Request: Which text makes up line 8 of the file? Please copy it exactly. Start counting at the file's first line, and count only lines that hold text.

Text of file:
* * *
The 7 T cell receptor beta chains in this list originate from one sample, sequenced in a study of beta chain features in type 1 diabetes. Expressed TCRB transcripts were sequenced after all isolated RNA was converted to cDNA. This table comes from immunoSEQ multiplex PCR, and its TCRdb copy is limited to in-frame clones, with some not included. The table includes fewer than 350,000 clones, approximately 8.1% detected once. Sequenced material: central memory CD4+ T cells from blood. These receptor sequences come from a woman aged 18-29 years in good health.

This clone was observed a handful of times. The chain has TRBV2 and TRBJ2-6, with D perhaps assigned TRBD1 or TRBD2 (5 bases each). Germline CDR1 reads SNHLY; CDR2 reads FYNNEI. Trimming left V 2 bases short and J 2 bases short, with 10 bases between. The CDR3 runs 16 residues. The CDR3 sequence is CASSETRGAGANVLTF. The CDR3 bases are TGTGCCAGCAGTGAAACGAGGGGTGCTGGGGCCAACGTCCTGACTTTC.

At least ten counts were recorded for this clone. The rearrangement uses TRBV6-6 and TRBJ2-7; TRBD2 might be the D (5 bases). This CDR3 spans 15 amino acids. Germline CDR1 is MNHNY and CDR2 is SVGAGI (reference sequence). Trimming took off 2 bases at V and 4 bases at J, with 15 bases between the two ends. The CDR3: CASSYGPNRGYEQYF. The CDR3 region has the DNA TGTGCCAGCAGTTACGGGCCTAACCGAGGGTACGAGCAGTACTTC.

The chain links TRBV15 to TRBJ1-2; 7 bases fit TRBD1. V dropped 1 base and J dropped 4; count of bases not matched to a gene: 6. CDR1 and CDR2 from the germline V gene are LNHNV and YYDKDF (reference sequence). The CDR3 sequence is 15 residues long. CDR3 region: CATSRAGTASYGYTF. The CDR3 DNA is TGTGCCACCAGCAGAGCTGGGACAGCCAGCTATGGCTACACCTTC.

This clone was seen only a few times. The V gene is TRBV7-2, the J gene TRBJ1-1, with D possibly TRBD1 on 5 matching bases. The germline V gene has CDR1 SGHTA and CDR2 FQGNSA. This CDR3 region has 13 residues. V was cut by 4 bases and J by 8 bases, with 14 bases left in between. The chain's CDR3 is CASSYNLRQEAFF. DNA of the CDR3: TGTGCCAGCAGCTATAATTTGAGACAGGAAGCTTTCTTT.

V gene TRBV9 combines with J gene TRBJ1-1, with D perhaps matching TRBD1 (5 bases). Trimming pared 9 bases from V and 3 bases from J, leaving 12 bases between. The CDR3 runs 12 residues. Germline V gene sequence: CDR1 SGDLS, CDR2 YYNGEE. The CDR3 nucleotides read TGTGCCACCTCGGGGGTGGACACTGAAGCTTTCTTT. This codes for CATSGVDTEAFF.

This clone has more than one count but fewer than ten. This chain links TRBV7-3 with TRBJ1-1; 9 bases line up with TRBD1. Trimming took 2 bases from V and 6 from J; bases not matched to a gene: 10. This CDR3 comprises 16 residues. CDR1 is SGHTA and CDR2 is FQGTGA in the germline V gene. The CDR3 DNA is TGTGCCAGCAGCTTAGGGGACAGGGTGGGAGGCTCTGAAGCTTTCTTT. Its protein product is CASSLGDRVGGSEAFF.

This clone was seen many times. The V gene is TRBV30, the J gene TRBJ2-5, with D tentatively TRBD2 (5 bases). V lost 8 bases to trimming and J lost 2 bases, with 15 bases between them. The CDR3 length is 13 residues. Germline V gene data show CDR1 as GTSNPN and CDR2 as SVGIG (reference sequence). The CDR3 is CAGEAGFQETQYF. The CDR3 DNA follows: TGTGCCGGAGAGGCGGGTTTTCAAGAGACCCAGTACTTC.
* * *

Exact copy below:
This clone was seen many times. The V gene is TRBV30, the J gene TRBJ2-5, with D tentatively TRBD2 (5 bases). V lost 8 bases to trimming and J lost 2 bases, with 15 bases between them. The CDR3 length is 13 residues. Germline V gene data show CDR1 as GTSNPN and CDR2 as SVGIG (reference sequence). The CDR3 is CAGEAGFQETQYF. The CDR3 DNA follows: TGTGCCGGAGAGGCGGGTTTTCAAGAGACCCAGTACTTC.